Above: Slow-soak sapling watering in a public park in Seattle, Washington.



Have you become concerned by news of large-scale biodiversity loss, escalating climate change impacts and ecosystem failure? If you drink water (and wash, clean, dilute, swim, sail, fish, grow food or supply water) join us for a day of learning and dialogue about water resilience.

CONFIRMED SPEAKER: Dr. Nick Paling from Westcountry Rivers Trust:
“How water resilient is Devon now and what can we do to improve it…?”

Free, open to all – THURSDAY 12th SEPTEMBER 10am-4pm @ Totnes Civic Hall

  • Explore what water-resilience (and non-resilience) means for people, communities, businesses and the environment in Devon and the South West over the next 20 years.
  • Hear inspiring stories from a number of local ‘resilience champions’ about the impacts and challenges they are facing and the actions they are taking to overcome them.
  • Be inspired and empowered to join the growing group of people working to make Devon more resilient to the threats we face, both now and in the future.

The 2019 Water Resilience Summit is open to all and will be a day of action-orientated discussions, learning and planning with stakeholders from across the South West exploring how our local water environments (river catchments, wetlands, lakes, estuaries, coastal and marine) provide us all with benefits, everyday.

REGISTER YOUR FREE PLACE NOW Reservation of places is encouraged.

On the day you will be able to:

  1. Discover how the health of the water environment effects all of our lives and about the work being undertaken to determine how resilient it, people, communities and businesses are to the challenges we face now and in the future.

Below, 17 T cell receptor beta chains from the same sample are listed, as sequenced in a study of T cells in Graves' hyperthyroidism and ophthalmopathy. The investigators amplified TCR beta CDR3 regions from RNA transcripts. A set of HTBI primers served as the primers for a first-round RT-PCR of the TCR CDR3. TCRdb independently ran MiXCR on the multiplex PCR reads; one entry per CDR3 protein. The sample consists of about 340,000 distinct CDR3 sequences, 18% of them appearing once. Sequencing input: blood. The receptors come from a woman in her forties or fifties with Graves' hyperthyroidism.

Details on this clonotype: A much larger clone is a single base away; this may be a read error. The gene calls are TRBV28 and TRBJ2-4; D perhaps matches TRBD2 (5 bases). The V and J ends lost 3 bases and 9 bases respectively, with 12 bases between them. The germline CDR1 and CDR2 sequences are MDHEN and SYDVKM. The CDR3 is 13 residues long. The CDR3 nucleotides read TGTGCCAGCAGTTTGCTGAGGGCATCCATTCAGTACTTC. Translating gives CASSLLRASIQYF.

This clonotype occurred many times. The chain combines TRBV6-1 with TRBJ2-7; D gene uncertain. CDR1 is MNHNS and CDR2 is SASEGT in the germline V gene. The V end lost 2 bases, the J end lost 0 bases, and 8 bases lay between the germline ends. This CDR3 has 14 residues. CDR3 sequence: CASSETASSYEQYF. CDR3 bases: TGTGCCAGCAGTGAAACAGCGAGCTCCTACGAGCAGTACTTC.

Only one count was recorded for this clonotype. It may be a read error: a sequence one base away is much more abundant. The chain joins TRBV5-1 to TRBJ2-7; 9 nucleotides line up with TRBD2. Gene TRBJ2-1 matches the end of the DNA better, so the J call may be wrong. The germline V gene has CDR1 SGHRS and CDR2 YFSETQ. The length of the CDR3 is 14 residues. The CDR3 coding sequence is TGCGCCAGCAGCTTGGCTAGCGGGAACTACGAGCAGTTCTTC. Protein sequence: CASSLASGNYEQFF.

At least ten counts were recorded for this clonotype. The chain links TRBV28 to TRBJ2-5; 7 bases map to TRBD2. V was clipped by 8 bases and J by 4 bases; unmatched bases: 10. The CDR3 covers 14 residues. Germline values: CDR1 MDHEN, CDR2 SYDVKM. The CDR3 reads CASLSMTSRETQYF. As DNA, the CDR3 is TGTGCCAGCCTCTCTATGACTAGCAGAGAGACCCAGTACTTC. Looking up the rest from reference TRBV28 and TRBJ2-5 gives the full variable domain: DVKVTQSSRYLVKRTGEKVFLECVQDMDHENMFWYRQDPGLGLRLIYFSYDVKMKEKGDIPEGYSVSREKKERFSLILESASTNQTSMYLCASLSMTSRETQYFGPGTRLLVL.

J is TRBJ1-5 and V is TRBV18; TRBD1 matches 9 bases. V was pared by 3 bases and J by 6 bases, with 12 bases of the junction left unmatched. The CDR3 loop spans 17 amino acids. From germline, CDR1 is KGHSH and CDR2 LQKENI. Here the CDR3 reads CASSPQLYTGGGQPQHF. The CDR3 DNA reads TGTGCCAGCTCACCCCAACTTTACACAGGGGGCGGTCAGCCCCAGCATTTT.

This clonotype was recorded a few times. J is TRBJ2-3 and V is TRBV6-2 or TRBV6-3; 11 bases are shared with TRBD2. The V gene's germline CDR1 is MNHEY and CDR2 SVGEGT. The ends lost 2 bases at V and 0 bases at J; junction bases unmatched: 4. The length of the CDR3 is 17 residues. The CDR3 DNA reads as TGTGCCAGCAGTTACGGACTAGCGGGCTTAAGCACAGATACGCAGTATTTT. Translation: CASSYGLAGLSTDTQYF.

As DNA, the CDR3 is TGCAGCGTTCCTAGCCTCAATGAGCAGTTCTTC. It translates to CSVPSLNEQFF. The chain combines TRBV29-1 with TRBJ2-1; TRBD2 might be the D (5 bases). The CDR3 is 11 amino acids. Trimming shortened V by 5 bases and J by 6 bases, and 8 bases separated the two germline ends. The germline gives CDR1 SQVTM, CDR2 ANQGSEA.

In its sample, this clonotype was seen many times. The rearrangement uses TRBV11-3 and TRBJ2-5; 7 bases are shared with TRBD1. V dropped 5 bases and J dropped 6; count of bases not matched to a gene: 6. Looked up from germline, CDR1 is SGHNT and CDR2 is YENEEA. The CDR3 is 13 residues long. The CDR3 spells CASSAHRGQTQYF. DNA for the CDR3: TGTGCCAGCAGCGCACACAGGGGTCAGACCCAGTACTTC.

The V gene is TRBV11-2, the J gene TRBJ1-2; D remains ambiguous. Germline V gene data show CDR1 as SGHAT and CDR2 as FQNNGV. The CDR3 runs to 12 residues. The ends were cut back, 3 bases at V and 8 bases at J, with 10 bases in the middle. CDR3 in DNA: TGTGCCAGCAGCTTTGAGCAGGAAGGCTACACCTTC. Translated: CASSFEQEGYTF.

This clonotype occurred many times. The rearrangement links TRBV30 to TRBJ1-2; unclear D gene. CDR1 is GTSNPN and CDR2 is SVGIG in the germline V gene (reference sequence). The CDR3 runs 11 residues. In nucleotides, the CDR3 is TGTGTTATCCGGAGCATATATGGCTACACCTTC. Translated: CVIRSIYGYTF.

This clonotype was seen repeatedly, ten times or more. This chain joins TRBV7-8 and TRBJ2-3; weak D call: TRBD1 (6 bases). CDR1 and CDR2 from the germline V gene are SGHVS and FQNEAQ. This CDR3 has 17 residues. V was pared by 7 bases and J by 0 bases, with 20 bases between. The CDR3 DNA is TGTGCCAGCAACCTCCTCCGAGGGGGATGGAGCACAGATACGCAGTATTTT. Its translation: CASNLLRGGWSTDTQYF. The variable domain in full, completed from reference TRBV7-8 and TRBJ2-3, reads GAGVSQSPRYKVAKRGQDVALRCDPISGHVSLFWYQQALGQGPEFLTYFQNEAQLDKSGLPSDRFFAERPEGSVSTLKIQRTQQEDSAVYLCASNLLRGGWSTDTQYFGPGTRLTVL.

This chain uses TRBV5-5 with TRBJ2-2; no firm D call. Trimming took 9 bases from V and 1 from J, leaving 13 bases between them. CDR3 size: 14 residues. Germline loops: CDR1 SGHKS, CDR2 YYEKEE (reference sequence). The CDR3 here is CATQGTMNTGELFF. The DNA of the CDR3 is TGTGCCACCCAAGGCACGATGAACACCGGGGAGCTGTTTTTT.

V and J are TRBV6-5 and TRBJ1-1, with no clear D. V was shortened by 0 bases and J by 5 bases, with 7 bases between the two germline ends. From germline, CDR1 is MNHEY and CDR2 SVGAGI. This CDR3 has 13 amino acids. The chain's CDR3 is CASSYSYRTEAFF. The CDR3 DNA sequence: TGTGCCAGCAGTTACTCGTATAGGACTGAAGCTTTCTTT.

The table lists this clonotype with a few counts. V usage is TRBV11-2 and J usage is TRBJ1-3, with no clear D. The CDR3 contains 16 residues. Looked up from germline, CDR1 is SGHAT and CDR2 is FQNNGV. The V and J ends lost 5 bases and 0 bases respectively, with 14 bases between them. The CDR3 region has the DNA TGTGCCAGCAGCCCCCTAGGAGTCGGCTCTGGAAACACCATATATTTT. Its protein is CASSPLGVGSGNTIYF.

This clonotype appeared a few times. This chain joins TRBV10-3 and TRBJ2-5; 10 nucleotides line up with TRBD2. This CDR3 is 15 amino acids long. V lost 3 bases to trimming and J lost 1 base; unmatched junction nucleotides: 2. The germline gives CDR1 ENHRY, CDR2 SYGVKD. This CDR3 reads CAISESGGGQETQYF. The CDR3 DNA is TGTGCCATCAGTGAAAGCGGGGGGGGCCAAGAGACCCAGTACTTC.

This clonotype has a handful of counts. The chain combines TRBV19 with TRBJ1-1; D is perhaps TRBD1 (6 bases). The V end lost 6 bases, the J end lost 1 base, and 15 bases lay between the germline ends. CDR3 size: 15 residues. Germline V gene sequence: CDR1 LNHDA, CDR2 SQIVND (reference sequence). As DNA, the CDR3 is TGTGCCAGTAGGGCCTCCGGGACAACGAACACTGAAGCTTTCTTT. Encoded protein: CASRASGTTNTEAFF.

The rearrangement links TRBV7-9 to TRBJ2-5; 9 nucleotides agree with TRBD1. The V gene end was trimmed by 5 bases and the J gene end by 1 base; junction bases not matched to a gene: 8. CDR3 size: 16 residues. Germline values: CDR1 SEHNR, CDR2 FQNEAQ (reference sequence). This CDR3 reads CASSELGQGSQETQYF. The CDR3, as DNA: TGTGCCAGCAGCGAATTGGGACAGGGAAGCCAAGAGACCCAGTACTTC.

2. Meet the people and organisations already working to increase the resilience of our local environment and hear inspiring stories from an array of local ‘resilience champions’.
  3. Learn first-hand about the issues and challenges we are facing, the actions they are taking to overcome them and be empowered to begin taking action yourself to become more resilient in the future.

Contact Nick Paling at Westcountry Rivers Trust on 01572 372140 if you work in the water industry and would like to showcase the work you have done and are still doing to make the water environments of the South West more resilient.


Climate projections for the 2 Seas area point towards drier and warmer summers with more extreme and concentrated precipitation events in the form of summer storms. This could result in a higher demand for water production.

The cross-border project PROWATER stands for ‘protecting and restoring raw water sources through actions at the landscape scale’, and contributes to climate adaptation by restoring the water storage of the landscape via ‘ecosystem-based adaptation measures’. Examples of this are forest conversion, natural water retention or restoration of soil compaction.

These interventions increase resilience against droughts and floods and benefit water quality and biodiversity. During the next years project partners in Flanders, the Netherlands and the United Kingdom will carry out various exemplary projects on site and will showcase them to the public.